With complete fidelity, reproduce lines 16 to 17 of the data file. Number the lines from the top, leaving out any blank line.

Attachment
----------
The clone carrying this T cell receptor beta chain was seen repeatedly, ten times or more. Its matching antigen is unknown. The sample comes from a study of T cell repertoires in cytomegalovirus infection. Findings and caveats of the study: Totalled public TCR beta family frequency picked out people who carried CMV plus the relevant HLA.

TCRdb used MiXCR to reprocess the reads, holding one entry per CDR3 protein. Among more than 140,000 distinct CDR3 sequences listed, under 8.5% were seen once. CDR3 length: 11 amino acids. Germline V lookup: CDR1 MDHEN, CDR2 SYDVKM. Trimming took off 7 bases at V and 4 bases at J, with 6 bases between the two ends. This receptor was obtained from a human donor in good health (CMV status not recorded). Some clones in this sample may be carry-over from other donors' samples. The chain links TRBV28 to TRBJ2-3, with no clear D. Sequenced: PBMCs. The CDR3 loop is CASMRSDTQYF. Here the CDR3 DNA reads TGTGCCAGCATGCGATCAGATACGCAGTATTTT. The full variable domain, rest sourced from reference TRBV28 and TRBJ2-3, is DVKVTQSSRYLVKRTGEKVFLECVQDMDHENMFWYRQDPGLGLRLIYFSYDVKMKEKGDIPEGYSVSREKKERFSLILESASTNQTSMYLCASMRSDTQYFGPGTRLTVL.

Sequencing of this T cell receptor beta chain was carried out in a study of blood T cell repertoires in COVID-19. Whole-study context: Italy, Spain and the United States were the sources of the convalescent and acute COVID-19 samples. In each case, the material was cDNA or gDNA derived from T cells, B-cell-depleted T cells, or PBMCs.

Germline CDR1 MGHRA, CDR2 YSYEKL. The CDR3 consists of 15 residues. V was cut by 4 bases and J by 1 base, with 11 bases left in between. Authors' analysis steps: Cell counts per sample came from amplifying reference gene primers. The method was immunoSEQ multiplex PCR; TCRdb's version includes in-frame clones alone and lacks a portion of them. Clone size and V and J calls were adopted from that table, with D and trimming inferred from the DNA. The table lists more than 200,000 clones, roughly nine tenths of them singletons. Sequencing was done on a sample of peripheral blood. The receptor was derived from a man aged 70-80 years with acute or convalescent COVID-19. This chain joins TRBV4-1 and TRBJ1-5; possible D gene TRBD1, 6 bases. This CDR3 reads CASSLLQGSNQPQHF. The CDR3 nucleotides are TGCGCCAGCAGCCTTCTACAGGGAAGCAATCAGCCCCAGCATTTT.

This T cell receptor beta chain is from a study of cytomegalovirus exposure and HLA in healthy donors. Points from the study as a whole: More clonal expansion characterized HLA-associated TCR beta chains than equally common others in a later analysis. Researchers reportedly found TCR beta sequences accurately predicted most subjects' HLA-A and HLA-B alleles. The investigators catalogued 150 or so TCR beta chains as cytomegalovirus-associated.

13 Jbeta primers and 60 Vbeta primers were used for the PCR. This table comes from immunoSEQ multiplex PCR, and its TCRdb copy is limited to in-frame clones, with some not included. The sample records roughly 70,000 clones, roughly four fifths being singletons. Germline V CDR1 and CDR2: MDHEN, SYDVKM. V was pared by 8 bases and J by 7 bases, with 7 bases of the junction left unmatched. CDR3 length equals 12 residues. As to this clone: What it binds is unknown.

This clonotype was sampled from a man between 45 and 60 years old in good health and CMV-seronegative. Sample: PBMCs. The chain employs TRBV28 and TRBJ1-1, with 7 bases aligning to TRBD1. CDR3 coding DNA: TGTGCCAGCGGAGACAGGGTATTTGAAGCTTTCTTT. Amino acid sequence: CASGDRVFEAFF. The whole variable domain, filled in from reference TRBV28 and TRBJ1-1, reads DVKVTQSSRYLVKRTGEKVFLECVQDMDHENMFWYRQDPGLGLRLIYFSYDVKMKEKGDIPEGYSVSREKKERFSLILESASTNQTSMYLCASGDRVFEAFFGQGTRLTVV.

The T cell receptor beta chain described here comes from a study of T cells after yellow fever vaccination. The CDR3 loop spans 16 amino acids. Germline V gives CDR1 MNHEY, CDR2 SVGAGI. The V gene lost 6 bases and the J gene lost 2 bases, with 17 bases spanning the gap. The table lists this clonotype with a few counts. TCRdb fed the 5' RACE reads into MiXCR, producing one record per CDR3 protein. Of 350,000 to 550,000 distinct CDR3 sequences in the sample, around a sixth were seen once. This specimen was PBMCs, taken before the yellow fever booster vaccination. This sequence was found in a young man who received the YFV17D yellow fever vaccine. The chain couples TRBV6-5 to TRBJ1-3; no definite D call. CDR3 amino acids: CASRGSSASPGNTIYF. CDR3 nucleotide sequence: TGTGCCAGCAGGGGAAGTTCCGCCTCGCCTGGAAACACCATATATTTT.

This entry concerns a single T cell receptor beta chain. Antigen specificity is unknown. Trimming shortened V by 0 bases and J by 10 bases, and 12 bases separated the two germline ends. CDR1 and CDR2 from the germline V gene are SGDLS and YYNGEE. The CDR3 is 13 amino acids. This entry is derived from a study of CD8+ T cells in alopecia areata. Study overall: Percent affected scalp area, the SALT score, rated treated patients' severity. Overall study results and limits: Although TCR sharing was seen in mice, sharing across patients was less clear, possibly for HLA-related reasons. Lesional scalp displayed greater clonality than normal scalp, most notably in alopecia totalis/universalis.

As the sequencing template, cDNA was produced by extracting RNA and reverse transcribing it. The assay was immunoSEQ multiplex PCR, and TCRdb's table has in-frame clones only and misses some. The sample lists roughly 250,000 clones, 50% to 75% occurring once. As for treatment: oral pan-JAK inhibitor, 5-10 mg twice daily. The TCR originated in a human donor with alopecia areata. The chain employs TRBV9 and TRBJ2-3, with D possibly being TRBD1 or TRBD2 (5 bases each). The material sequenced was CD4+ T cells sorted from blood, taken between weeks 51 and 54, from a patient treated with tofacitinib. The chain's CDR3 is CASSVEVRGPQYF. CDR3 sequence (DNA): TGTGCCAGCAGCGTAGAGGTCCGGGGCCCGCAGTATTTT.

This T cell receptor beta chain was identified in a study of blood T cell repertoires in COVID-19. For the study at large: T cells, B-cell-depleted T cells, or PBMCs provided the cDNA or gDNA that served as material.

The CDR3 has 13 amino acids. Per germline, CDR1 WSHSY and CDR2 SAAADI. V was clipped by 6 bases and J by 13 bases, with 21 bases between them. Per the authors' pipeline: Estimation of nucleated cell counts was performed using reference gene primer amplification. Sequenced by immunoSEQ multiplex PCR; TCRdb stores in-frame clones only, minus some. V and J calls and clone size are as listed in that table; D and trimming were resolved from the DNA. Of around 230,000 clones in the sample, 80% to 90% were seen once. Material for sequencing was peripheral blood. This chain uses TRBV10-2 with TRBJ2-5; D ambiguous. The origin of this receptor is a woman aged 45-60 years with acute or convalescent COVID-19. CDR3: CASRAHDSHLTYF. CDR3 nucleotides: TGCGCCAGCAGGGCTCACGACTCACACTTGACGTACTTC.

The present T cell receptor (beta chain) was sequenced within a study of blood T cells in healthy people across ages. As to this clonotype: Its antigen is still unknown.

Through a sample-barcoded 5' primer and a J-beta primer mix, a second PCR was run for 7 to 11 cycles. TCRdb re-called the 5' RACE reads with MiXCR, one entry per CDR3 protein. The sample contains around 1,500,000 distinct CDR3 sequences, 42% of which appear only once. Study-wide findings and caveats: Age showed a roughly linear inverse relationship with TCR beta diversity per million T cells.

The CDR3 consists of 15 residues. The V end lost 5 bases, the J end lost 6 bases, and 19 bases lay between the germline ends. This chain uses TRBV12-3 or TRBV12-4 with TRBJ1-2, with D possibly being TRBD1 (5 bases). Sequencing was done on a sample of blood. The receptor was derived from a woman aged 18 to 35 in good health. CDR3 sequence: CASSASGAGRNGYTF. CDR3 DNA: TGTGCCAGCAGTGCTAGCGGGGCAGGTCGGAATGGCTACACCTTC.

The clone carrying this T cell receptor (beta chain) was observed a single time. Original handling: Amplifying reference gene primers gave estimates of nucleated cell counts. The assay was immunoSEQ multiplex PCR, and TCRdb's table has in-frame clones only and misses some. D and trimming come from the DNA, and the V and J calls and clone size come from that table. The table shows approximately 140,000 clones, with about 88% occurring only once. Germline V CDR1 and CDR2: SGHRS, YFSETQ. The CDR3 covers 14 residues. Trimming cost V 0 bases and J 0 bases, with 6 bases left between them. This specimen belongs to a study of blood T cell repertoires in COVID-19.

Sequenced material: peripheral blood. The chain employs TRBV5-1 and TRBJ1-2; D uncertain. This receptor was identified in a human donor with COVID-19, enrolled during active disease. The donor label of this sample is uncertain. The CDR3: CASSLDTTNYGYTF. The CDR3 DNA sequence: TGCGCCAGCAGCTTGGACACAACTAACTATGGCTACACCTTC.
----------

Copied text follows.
The clone carrying this T cell receptor (beta chain) was observed a single time. Original handling: Amplifying reference gene primers gave estimates of nucleated cell counts. The assay was immunoSEQ multiplex PCR, and TCRdb's table has in-frame clones only and misses some. D and trimming come from the DNA, and the V and J calls and clone size come from that table. The table shows approximately 140,000 clones, with about 88% occurring only once. Germline V CDR1 and CDR2: SGHRS, YFSETQ. The CDR3 covers 14 residues. Trimming cost V 0 bases and J 0 bases, with 6 bases left between them. This specimen belongs to a study of blood T cell repertoires in COVID-19.

Sequenced material: peripheral blood. The chain employs TRBV5-1 and TRBJ1-2; D uncertain. This receptor was identified in a human donor with COVID-19, enrolled during active disease. The donor label of this sample is uncertain. The CDR3: CASSLDTTNYGYTF. The CDR3 DNA sequence: TGCGCCAGCAGCTTGGACACAACTAACTATGGCTACACCTTC.